Helfrich has a BS in Chemical Engineering from Virginia Tech, and a MS in Systems Engineering and a MPP from George Mason University.  She is currently a Ph.D. candidate in Public Policy at George Mason University; the title of her dissertation is “Crafting Policy in the Face of Uncertainty: Managing High-Consequence Operations.”

 


 

Chang Kwon is a Ph.D. candidate in Public Policy at George Mason University.  His current research concerns the role of technological change and progress in the improvement of societal and individual well-being.  Specifically, he asks what positive and negative effects technology has on different aspects of well-being.  Other research examines economic factors that affect technological progress at the country level.  His broader research agenda involves delving into more complex dynamics of technological change relative to various social determinant effects and outcomes.  Chang Kwon holds a BA in Economics and Sociology from the University of Virginia and a MPP from Georgetown University.

 


 

David Morar is working on a dissertation on multistakeholder Internet governance.  David holds a Master of International Affairs, with a graduate minor in Science, Technology and Society, from Penn State’s School of International Affairs, and a Bachelor of Political Science from the University of Bucharest.

 


 

Neil Peretz’s dissertation is focused on developing metrics for assessing the efficacy of the Accredited Investor rule, which restricts the type of investors who can purchase unregistered securities, such as those issued by startup companies.  To date, no one has conducted an empirical study of whether there are certain fraud risks that are particularly common among unregistered stock issuances.  A better understanding of these fraud risks could guide policymakers in fine-tuning the Accredited Investor rule.  Neil holds an LLM from Katholieke Universiteit Leuven (where he was a Fulbright Scholar), a J.D. from the UCLA School of Law, and Bachelors and Masters degrees from Tufts University.  By day Neil practices law in the financial services industry and he has formerly worked for the DOJ, SEC, and CFPB.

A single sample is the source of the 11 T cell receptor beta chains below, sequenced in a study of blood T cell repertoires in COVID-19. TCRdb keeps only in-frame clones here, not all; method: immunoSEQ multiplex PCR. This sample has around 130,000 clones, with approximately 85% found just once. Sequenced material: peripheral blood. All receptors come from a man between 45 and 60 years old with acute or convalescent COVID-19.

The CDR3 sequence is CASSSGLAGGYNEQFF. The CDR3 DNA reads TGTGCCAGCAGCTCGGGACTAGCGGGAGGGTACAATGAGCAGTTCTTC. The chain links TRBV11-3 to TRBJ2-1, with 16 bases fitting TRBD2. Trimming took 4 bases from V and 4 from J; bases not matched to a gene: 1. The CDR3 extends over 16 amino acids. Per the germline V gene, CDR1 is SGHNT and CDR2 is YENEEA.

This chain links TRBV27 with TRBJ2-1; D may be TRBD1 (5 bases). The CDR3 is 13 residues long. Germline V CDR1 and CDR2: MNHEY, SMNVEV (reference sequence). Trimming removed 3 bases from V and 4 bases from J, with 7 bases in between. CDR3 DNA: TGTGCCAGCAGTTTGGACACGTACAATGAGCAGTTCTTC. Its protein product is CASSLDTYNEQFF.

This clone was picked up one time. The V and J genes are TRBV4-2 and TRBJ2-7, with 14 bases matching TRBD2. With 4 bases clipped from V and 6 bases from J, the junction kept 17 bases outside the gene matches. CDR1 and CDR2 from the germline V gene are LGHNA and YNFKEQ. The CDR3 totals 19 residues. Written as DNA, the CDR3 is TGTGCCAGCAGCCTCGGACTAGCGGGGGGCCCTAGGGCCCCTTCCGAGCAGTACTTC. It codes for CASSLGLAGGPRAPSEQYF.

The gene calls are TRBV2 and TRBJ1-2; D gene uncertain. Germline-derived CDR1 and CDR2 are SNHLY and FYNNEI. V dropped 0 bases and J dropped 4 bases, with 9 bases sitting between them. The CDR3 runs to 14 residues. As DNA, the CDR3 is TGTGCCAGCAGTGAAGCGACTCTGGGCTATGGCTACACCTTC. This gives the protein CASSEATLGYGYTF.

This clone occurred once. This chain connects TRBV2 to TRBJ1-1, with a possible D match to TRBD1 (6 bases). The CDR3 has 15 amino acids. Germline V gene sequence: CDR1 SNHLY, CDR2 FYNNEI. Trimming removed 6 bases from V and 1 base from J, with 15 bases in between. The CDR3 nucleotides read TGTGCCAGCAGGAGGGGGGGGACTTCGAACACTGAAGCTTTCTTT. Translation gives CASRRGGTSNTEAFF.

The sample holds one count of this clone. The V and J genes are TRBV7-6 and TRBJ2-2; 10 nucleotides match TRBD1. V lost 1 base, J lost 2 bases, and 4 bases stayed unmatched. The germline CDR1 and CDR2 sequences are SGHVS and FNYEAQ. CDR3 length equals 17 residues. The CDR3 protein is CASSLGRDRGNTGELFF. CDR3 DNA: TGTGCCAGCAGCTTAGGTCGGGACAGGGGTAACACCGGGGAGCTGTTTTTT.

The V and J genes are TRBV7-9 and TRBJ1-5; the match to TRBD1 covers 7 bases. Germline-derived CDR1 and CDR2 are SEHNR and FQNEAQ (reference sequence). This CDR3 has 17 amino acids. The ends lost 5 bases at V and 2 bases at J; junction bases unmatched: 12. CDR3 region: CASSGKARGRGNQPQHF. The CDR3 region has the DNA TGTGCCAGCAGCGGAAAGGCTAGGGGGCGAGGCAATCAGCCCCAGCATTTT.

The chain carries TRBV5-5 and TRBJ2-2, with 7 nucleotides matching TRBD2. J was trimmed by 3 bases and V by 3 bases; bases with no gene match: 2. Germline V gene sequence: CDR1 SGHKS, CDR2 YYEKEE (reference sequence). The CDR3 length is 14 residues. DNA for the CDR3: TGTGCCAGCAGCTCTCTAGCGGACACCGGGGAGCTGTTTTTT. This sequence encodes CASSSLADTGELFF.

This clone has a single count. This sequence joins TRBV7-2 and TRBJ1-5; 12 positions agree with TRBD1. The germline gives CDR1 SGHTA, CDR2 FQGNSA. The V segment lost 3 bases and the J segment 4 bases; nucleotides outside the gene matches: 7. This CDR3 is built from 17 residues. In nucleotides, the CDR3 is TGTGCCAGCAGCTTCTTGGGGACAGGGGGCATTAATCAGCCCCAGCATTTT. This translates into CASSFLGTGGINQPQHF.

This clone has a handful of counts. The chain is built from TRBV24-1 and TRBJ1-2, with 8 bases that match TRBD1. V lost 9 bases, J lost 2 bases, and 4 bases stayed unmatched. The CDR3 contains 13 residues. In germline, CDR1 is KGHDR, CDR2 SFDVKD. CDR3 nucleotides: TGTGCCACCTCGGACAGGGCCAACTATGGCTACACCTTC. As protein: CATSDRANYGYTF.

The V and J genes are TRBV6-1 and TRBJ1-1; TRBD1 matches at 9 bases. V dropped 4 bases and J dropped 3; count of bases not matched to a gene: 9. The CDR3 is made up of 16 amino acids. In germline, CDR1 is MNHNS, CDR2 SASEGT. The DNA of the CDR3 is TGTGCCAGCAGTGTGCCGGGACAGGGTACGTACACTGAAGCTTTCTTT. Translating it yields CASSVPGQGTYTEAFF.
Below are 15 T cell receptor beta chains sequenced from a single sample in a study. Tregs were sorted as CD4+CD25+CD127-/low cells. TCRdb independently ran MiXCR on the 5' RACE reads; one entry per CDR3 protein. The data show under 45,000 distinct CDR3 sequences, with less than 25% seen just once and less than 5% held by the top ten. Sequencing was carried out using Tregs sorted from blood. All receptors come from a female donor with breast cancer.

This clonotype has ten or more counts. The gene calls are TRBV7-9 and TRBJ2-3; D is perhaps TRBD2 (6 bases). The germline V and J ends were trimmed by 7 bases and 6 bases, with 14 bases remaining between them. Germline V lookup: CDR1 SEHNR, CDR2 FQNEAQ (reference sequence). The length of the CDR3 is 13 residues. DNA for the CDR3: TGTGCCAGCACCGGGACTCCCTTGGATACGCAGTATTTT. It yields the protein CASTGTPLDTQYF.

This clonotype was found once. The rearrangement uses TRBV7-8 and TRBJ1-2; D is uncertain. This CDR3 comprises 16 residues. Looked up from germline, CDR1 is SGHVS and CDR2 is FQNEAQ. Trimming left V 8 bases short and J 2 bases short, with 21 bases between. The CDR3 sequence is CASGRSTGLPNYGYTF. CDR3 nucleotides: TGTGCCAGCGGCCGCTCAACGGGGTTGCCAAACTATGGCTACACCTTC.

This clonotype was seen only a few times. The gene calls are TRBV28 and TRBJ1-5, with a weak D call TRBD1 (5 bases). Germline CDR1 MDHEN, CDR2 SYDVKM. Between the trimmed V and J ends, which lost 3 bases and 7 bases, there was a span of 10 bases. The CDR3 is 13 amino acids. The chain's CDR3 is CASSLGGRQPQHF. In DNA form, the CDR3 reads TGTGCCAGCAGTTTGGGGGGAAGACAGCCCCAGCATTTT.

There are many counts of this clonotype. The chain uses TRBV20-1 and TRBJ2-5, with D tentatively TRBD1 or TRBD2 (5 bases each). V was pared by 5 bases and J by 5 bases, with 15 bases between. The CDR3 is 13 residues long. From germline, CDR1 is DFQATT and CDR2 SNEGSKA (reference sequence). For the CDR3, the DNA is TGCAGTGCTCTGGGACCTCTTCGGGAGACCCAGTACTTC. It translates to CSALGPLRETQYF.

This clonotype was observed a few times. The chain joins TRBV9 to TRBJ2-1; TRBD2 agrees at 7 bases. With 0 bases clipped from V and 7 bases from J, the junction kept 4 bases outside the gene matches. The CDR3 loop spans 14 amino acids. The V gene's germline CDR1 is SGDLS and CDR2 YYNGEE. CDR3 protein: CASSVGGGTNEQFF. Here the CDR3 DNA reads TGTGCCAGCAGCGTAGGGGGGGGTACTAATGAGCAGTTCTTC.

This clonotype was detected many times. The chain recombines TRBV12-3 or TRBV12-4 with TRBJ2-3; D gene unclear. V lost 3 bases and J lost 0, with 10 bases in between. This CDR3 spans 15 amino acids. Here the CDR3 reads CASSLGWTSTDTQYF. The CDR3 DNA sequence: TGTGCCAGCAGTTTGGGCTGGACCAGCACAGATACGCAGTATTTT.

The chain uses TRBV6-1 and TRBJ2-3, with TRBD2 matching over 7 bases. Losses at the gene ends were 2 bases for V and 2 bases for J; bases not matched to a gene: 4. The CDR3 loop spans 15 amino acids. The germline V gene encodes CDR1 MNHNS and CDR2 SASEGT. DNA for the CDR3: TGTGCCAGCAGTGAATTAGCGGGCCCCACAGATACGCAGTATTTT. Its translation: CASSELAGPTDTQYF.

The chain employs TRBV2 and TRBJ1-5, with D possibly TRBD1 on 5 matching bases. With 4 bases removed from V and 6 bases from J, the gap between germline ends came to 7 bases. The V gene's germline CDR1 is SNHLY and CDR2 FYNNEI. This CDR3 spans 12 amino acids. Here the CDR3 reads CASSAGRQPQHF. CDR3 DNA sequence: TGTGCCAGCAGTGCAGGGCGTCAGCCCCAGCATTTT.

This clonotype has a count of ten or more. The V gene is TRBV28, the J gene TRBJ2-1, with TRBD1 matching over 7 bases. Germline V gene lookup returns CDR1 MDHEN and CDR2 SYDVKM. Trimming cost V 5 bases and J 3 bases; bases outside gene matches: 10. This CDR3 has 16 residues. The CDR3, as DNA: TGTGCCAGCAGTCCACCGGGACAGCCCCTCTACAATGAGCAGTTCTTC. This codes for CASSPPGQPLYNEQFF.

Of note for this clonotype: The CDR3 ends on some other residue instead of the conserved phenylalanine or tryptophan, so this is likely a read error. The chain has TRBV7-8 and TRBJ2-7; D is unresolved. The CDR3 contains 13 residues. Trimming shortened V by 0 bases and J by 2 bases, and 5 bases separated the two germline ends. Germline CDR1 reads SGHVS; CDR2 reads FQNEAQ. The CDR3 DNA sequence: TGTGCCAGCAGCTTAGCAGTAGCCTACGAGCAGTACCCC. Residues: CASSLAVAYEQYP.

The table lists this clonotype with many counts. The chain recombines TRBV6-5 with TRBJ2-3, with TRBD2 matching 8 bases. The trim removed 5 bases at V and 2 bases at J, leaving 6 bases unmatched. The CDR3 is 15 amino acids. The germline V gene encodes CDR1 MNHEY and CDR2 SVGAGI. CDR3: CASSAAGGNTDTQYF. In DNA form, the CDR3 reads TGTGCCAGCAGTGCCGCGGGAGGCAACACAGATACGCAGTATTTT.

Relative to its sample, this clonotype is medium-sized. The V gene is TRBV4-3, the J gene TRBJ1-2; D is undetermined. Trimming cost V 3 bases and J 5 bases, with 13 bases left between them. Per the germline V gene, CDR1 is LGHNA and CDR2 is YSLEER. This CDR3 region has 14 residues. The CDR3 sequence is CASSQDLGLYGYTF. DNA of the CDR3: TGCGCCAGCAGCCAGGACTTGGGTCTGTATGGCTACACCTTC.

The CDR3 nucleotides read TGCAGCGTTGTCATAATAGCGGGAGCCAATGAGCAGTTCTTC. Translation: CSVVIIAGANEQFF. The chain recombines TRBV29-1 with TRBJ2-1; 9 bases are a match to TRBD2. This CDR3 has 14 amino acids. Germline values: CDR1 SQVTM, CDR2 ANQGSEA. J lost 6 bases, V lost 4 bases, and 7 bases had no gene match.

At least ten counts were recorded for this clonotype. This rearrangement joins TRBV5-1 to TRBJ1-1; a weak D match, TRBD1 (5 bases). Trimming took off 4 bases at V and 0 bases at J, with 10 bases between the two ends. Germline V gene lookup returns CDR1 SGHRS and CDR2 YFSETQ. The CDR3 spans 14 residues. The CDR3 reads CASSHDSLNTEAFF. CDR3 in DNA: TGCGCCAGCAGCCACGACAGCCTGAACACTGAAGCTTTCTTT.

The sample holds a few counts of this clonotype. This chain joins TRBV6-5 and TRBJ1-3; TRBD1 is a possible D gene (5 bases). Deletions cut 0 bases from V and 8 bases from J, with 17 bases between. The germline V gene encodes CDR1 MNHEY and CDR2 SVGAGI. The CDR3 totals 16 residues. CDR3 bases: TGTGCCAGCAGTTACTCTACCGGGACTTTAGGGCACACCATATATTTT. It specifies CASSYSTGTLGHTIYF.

Ken Sandler’s dissertation is a study of the Sierra Club’s Beyond Coal program and the nature of its success in stopping many new coal-fired power plants from being built. Ken has spent 25 years leading the development of green building and sustainability programs across the Federal government, formerly at the U.S. Environmental Protection Agency (EPA), and now at the General Services Administration (GSA). He currently manages GSA’s Green Building Advisory Committee and co-chairs the Interagency Sustainability Working Group.

 


 

Alfred Sarkissian’s general research interests revolve around the determinants, processes and outcomes of innovation. He is currently working on the drug discovery innovation system.

 


 

Anthony Tingle’s dissertation is a study of the U.S. Government’s Small Business Innovation Research (SBIR) and Small Business Technology Transfer (STTR) programs.  As a space operations officer in the US Army, Anthony has worked in technical space operations and the acquisition of new technology. He holds ME and MBA degrees from the University of Colorado, Colorado Springs, and a BS in systems engineering from the United States Military Academy.  He currently teaches undergraduate courses at the U.S. Air Force Academy in Colorado Springs.